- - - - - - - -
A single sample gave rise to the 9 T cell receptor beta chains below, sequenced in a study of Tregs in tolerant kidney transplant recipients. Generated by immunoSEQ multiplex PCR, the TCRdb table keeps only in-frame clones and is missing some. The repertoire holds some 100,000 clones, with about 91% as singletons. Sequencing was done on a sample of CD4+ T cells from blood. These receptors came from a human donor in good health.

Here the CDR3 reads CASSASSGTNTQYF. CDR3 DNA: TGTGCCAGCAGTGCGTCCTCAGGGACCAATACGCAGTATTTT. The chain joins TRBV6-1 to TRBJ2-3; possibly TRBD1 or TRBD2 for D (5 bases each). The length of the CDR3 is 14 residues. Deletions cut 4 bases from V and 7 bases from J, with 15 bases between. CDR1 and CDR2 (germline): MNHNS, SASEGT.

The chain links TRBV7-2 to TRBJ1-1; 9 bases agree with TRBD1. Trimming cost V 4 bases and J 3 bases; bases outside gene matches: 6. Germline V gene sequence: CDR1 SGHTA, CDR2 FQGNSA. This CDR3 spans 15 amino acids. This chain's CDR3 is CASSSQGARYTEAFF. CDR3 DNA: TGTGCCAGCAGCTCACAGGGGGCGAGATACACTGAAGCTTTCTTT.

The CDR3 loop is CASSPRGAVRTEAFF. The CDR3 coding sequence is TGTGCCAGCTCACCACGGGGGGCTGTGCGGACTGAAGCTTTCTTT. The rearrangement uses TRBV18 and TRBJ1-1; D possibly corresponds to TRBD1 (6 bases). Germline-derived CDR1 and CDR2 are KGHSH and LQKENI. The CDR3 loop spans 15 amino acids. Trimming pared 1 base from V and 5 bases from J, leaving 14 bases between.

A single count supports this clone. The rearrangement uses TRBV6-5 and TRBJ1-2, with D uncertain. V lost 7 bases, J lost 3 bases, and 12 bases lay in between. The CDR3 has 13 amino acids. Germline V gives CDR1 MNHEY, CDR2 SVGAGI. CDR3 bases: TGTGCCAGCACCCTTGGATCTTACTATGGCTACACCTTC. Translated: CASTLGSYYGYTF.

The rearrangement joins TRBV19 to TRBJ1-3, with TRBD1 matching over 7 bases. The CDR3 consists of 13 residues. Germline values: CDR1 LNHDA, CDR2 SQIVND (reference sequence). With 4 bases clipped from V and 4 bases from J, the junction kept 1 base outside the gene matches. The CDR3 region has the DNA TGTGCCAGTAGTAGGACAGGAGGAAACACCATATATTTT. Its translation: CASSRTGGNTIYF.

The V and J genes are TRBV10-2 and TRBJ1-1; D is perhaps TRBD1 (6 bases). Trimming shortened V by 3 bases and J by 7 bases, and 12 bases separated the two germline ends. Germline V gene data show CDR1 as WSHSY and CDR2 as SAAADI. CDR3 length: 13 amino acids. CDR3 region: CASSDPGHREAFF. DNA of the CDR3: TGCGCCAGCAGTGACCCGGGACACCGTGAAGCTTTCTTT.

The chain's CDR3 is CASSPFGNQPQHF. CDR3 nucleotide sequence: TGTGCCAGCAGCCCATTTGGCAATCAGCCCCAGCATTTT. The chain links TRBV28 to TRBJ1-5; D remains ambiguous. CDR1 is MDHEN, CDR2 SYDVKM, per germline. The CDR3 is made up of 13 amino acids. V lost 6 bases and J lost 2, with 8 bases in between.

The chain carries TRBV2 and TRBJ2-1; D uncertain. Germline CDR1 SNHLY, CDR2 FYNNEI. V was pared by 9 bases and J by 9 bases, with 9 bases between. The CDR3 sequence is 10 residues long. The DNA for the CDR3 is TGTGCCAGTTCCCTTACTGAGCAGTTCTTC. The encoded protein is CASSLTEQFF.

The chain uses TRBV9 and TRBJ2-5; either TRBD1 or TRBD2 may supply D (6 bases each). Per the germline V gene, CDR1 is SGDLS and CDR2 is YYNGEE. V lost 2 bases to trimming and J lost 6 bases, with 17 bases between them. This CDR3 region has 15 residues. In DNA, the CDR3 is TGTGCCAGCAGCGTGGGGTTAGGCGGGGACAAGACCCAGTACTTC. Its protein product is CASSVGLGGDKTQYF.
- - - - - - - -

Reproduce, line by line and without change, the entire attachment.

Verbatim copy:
A single sample gave rise to the 9 T cell receptor beta chains below, sequenced in a study of Tregs in tolerant kidney transplant recipients. Generated by immunoSEQ multiplex PCR, the TCRdb table keeps only in-frame clones and is missing some. The repertoire holds some 100,000 clones, with about 91% as singletons. Sequencing was done on a sample of CD4+ T cells from blood. These receptors came from a human donor in good health.

Here the CDR3 reads CASSASSGTNTQYF. CDR3 DNA: TGTGCCAGCAGTGCGTCCTCAGGGACCAATACGCAGTATTTT. The chain joins TRBV6-1 to TRBJ2-3; possibly TRBD1 or TRBD2 for D (5 bases each). The length of the CDR3 is 14 residues. Deletions cut 4 bases from V and 7 bases from J, with 15 bases between. CDR1 and CDR2 (germline): MNHNS, SASEGT.

The chain links TRBV7-2 to TRBJ1-1; 9 bases agree with TRBD1. Trimming cost V 4 bases and J 3 bases; bases outside gene matches: 6. Germline V gene sequence: CDR1 SGHTA, CDR2 FQGNSA. This CDR3 spans 15 amino acids. This chain's CDR3 is CASSSQGARYTEAFF. CDR3 DNA: TGTGCCAGCAGCTCACAGGGGGCGAGATACACTGAAGCTTTCTTT.

The CDR3 loop is CASSPRGAVRTEAFF. The CDR3 coding sequence is TGTGCCAGCTCACCACGGGGGGCTGTGCGGACTGAAGCTTTCTTT. The rearrangement uses TRBV18 and TRBJ1-1; D possibly corresponds to TRBD1 (6 bases). Germline-derived CDR1 and CDR2 are KGHSH and LQKENI. The CDR3 loop spans 15 amino acids. Trimming pared 1 base from V and 5 bases from J, leaving 14 bases between.

A single count supports this clone. The rearrangement uses TRBV6-5 and TRBJ1-2, with D uncertain. V lost 7 bases, J lost 3 bases, and 12 bases lay in between. The CDR3 has 13 amino acids. Germline V gives CDR1 MNHEY, CDR2 SVGAGI. CDR3 bases: TGTGCCAGCACCCTTGGATCTTACTATGGCTACACCTTC. Translated: CASTLGSYYGYTF.

The rearrangement joins TRBV19 to TRBJ1-3, with TRBD1 matching over 7 bases. The CDR3 consists of 13 residues. Germline values: CDR1 LNHDA, CDR2 SQIVND (reference sequence). With 4 bases clipped from V and 4 bases from J, the junction kept 1 base outside the gene matches. The CDR3 region has the DNA TGTGCCAGTAGTAGGACAGGAGGAAACACCATATATTTT. Its translation: CASSRTGGNTIYF.

The V and J genes are TRBV10-2 and TRBJ1-1; D is perhaps TRBD1 (6 bases). Trimming shortened V by 3 bases and J by 7 bases, and 12 bases separated the two germline ends. Germline V gene data show CDR1 as WSHSY and CDR2 as SAAADI. CDR3 length: 13 amino acids. CDR3 region: CASSDPGHREAFF. DNA of the CDR3: TGCGCCAGCAGTGACCCGGGACACCGTGAAGCTTTCTTT.

The chain's CDR3 is CASSPFGNQPQHF. CDR3 nucleotide sequence: TGTGCCAGCAGCCCATTTGGCAATCAGCCCCAGCATTTT. The chain links TRBV28 to TRBJ1-5; D remains ambiguous. CDR1 is MDHEN, CDR2 SYDVKM, per germline. The CDR3 is made up of 13 amino acids. V lost 6 bases and J lost 2, with 8 bases in between.

The chain carries TRBV2 and TRBJ2-1; D uncertain. Germline CDR1 SNHLY, CDR2 FYNNEI. V was pared by 9 bases and J by 9 bases, with 9 bases between. The CDR3 sequence is 10 residues long. The DNA for the CDR3 is TGTGCCAGTTCCCTTACTGAGCAGTTCTTC. The encoded protein is CASSLTEQFF.

The chain uses TRBV9 and TRBJ2-5; either TRBD1 or TRBD2 may supply D (6 bases each). Per the germline V gene, CDR1 is SGDLS and CDR2 is YYNGEE. V lost 2 bases to trimming and J lost 6 bases, with 17 bases between them. This CDR3 region has 15 residues. In DNA, the CDR3 is TGTGCCAGCAGCGTGGGGTTAGGCGGGGACAAGACCCAGTACTTC. Its protein product is CASSVGLGGDKTQYF.